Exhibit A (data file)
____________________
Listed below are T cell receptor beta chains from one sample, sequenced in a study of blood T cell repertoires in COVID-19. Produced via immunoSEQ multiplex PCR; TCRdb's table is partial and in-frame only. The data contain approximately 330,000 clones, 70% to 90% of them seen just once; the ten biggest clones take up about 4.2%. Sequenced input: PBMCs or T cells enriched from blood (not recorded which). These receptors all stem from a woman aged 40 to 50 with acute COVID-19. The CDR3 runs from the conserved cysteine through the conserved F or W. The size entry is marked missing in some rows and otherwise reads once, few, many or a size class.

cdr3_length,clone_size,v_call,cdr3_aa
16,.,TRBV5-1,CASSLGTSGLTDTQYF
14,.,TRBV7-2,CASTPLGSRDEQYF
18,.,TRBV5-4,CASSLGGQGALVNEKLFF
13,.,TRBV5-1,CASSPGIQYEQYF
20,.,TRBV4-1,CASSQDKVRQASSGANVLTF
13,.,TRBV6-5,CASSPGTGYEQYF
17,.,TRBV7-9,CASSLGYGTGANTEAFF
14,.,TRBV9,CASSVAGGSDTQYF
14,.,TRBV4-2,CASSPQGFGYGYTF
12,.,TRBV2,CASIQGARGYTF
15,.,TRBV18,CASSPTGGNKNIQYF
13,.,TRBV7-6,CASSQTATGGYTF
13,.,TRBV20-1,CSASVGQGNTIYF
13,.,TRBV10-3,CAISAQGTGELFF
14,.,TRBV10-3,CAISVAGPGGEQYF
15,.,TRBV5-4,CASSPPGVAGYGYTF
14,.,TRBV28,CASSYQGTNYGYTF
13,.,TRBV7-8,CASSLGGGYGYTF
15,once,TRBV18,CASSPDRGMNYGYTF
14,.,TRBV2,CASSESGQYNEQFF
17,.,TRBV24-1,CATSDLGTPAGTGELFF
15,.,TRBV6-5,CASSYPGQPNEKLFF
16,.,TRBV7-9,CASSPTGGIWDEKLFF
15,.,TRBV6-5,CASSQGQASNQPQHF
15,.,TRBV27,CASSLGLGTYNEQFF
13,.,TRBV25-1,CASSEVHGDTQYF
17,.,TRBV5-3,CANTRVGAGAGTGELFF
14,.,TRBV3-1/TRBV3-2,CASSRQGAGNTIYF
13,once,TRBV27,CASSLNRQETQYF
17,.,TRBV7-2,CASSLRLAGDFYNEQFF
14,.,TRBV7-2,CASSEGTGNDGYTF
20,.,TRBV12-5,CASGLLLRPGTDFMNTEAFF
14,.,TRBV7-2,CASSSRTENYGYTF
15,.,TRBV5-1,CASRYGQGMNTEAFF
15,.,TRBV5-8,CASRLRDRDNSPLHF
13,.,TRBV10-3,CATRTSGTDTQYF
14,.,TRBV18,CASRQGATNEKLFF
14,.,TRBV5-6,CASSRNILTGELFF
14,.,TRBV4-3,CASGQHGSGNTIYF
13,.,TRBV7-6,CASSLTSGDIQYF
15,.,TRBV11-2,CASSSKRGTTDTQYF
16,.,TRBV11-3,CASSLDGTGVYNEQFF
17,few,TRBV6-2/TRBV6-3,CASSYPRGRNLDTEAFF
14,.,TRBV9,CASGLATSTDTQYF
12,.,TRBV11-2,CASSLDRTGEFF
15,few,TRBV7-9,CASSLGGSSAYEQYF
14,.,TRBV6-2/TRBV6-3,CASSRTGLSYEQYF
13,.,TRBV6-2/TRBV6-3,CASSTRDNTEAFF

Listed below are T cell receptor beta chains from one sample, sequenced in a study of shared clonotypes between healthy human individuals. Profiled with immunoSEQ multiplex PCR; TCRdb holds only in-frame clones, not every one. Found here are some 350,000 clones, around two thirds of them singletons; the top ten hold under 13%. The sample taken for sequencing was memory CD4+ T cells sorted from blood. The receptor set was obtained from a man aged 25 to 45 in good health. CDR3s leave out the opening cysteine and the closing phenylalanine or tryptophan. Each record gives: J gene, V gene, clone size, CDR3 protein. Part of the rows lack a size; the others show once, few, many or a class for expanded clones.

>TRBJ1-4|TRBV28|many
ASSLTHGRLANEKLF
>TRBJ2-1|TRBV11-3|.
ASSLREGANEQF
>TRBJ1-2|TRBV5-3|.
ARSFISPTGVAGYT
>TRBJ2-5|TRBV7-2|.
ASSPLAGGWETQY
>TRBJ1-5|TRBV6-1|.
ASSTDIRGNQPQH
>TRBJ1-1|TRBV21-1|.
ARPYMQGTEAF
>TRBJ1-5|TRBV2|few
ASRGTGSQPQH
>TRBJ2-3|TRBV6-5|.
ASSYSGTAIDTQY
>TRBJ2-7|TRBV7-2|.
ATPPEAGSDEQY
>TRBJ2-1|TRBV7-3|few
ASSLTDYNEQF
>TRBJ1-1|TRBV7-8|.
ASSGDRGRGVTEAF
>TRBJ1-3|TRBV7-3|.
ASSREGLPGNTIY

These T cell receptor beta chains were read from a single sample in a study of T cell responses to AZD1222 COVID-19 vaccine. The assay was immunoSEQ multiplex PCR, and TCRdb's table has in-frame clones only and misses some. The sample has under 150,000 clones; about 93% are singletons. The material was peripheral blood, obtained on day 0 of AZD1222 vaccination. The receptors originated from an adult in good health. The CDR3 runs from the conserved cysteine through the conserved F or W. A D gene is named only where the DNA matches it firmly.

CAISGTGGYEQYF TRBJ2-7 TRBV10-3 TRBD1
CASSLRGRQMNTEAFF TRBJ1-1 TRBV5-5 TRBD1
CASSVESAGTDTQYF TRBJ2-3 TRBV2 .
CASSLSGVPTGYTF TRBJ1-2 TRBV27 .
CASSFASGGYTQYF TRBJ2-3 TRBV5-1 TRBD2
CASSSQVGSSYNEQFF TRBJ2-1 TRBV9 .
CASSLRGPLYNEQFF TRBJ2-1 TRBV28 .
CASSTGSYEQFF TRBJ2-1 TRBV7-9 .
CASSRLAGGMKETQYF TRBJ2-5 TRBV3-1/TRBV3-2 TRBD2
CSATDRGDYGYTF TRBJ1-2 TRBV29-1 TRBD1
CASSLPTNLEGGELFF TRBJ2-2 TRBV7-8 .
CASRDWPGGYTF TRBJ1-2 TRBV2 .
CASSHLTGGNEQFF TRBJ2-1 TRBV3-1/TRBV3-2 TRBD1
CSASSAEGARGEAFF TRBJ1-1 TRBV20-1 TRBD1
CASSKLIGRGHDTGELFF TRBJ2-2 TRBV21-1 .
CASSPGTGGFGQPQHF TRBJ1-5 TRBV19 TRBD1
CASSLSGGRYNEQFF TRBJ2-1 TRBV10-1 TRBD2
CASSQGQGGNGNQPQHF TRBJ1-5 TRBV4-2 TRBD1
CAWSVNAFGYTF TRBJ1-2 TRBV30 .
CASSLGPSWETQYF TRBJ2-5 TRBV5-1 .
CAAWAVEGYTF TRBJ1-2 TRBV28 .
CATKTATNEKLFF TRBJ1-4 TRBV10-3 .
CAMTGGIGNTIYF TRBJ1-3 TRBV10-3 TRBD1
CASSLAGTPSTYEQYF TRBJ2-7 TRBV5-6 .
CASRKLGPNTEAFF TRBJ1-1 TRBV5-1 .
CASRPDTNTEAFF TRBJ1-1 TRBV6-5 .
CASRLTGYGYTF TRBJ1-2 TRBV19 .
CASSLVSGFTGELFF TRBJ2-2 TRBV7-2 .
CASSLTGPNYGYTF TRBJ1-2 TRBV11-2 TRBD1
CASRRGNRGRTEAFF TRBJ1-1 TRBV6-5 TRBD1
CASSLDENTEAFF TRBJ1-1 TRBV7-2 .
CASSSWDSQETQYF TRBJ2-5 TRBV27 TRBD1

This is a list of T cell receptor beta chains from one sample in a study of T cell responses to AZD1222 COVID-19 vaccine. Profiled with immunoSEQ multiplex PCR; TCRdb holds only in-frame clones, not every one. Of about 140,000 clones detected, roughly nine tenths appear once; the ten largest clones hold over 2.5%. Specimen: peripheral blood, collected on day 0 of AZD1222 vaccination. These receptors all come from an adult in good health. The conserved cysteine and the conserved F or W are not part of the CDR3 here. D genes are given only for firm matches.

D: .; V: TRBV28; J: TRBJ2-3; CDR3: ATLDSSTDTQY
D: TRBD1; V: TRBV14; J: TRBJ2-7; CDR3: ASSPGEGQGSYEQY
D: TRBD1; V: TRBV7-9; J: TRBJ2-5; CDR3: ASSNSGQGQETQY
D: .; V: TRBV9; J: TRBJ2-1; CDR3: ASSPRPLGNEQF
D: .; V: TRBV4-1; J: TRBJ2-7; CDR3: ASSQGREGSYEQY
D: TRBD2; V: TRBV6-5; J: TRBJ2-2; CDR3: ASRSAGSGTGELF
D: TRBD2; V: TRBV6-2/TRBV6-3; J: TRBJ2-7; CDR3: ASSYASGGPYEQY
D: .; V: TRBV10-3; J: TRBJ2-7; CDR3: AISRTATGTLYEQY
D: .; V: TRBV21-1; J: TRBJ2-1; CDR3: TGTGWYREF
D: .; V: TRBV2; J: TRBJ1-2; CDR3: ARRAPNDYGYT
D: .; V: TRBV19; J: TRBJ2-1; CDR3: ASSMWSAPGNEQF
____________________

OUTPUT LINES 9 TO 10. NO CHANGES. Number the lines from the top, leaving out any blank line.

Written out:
17,.,TRBV7-9,CASSLGYGTGANTEAFF
14,.,TRBV9,CASSVAGGSDTQYF